The receptor, now receiving a message, transmits it from the surface of the cell deep into the interior and a chain reaction occurs—biochemical events—and tiny machines directed by the ligands, make any number of activities happen, such as manufacturing new proteins, making decisions about cell division, opening or closing ion channels, and adding or subtracting energetic chemical groups.
The human brain contains billions of nerve cells or neurons, the information processing system.
A neuron has:
- Dendrites (inputs)
- Cell body
- Axon (output)
A synapse is the place where two neurons join in such a way that a signal can be transmitted from one to the other. Basically, the axon of one neuron activates a second neuron and like a chain reaction, makes a synapse with one of its dendrites or within the cell body. The two types of synapse reactions are: electrical or chemical.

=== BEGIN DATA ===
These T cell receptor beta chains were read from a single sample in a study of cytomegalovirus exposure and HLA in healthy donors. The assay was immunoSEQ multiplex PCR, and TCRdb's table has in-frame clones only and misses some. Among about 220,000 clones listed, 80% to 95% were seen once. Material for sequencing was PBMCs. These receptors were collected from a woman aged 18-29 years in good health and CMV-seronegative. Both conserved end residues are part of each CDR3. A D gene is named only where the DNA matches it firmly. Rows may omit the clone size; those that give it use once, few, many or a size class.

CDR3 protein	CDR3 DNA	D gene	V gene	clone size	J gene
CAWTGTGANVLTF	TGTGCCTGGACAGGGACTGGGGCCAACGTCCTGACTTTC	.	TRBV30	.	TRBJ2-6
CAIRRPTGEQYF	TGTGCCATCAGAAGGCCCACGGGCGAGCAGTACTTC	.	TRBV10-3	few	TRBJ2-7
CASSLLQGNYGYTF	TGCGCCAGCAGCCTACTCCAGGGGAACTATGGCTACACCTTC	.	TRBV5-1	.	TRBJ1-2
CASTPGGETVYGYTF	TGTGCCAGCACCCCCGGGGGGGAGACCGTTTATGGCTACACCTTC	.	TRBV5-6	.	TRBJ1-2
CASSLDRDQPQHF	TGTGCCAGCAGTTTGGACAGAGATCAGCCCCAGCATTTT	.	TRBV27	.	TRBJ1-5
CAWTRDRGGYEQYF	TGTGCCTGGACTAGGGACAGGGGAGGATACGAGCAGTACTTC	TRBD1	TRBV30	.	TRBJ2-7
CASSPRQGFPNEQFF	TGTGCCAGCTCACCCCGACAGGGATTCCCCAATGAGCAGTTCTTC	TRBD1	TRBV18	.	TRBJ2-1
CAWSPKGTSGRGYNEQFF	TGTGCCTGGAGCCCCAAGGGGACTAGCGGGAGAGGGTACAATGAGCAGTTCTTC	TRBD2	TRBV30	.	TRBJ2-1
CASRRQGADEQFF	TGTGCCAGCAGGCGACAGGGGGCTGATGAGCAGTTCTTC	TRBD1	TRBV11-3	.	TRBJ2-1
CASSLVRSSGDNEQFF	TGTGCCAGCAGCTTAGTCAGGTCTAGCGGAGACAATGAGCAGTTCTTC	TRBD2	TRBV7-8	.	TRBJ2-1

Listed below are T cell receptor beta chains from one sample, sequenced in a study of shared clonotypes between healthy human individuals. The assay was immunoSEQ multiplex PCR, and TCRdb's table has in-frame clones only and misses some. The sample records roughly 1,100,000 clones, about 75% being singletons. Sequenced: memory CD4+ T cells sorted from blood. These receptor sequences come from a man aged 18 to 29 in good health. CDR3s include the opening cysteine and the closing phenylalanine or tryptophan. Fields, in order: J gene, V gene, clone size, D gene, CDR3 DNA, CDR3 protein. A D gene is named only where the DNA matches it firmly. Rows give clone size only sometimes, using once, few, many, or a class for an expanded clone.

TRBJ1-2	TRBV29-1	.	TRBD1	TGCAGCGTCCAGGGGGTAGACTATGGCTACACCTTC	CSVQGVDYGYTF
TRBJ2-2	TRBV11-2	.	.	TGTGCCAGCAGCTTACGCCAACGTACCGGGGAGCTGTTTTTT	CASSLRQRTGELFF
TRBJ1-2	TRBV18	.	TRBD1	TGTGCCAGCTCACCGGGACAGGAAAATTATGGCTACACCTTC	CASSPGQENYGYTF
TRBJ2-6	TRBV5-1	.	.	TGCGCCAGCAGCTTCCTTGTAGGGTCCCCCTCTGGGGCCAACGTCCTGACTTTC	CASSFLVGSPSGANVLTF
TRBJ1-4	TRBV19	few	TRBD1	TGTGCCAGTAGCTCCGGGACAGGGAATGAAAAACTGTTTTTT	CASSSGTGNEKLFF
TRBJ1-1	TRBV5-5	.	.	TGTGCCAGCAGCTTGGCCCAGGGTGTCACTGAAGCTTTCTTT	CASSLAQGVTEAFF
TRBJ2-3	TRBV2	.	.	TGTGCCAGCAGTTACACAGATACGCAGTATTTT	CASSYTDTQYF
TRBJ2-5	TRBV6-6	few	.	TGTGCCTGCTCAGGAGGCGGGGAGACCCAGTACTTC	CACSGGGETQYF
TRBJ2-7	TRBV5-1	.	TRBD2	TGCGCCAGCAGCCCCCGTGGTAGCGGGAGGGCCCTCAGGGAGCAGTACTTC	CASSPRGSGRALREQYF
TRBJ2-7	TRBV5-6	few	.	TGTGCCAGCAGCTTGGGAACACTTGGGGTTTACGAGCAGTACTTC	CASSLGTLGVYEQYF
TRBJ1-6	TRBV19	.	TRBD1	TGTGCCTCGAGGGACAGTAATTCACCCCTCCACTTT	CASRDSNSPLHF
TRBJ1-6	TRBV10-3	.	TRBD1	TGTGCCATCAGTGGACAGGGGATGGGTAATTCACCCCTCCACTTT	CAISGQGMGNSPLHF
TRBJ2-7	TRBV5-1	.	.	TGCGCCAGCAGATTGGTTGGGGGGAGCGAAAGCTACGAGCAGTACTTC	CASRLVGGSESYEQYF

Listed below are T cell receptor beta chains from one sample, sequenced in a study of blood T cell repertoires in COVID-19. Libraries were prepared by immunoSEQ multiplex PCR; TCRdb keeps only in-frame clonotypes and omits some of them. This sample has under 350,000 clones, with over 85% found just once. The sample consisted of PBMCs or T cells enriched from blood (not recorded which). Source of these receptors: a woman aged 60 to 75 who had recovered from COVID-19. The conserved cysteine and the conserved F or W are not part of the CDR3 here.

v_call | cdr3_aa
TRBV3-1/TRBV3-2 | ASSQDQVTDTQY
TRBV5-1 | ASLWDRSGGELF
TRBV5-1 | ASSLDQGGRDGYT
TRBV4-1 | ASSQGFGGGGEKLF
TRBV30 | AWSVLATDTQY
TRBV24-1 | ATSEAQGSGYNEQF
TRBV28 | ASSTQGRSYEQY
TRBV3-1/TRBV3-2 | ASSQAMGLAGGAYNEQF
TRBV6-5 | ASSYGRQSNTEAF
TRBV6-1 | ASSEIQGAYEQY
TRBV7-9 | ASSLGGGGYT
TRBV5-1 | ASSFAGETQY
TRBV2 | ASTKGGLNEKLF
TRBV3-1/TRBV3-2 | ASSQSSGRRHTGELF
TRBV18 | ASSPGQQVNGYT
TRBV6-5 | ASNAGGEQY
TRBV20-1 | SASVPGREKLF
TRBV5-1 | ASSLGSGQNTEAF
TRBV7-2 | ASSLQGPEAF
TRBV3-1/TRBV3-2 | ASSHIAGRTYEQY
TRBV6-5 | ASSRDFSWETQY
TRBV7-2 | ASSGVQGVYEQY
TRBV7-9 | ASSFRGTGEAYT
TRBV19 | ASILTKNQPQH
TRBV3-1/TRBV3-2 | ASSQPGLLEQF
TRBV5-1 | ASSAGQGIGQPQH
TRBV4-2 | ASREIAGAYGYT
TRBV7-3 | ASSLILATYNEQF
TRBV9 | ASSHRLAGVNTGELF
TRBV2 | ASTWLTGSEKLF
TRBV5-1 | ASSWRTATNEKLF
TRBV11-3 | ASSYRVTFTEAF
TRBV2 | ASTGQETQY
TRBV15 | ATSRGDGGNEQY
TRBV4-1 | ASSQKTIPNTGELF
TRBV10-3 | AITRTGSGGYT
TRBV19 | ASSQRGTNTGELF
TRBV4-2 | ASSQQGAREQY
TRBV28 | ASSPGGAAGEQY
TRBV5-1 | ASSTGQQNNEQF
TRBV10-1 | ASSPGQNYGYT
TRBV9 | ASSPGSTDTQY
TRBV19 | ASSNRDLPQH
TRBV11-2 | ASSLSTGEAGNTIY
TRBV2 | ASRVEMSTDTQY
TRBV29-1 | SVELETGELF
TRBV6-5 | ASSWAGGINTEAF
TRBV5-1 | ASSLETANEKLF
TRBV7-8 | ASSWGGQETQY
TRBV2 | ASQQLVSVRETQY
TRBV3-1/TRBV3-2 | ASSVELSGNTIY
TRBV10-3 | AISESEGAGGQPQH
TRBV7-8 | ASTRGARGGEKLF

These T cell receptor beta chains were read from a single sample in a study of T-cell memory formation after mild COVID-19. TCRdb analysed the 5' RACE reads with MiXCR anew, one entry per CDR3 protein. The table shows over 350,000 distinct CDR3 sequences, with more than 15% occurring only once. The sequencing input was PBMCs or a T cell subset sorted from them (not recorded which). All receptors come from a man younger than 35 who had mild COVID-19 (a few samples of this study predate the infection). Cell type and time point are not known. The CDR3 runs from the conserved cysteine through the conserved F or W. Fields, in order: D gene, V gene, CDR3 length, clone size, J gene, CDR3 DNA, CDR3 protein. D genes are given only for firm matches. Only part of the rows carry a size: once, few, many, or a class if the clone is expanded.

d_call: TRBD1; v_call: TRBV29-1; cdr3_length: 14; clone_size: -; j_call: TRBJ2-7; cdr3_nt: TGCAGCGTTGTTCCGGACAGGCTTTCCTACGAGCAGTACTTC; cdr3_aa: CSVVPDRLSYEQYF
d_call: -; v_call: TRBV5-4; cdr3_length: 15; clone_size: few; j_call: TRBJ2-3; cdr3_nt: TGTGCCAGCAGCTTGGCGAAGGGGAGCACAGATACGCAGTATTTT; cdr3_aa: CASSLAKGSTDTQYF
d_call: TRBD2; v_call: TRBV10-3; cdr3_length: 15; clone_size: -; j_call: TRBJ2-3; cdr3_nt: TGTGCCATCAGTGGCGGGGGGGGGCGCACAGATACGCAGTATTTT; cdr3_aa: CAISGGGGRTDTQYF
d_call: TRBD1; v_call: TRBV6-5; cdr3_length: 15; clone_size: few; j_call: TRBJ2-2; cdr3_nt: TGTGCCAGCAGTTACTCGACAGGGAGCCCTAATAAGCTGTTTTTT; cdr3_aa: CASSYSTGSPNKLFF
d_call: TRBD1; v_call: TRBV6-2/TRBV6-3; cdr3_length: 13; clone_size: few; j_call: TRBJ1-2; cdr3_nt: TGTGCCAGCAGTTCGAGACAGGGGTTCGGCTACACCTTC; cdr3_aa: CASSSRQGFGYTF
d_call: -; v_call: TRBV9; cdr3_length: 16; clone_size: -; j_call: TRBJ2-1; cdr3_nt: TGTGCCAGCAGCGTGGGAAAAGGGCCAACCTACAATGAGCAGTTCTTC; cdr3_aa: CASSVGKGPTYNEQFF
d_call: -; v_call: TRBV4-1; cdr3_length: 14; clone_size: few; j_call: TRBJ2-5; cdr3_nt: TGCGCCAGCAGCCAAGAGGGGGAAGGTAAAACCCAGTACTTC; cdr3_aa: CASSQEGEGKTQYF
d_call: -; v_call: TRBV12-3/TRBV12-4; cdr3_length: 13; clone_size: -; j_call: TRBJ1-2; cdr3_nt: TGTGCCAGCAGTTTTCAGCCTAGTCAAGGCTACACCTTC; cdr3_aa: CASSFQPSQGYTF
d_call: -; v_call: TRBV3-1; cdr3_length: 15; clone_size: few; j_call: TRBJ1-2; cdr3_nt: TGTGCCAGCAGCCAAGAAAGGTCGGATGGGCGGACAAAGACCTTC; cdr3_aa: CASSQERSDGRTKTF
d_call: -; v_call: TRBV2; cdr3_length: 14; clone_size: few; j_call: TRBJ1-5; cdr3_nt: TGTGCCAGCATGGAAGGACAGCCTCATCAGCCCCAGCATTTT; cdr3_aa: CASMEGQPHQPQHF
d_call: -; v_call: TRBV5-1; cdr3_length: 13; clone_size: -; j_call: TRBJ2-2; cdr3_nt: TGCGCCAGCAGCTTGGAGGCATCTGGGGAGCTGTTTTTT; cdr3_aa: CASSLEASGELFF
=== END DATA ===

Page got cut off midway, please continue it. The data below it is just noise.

A neuron receives input from other neurons and the neuron discharges an electrical pulse that travels from the body, down the axon, to the next neuron or other receptors. The axon endings are close to the dendrites or cell body of the next neuron. Transmission of an electrical signal from one neuron to the next is effected by neurotransmitters, chemicals which are released from the first neuron which bind to receptors in the second. This link is called a synapse.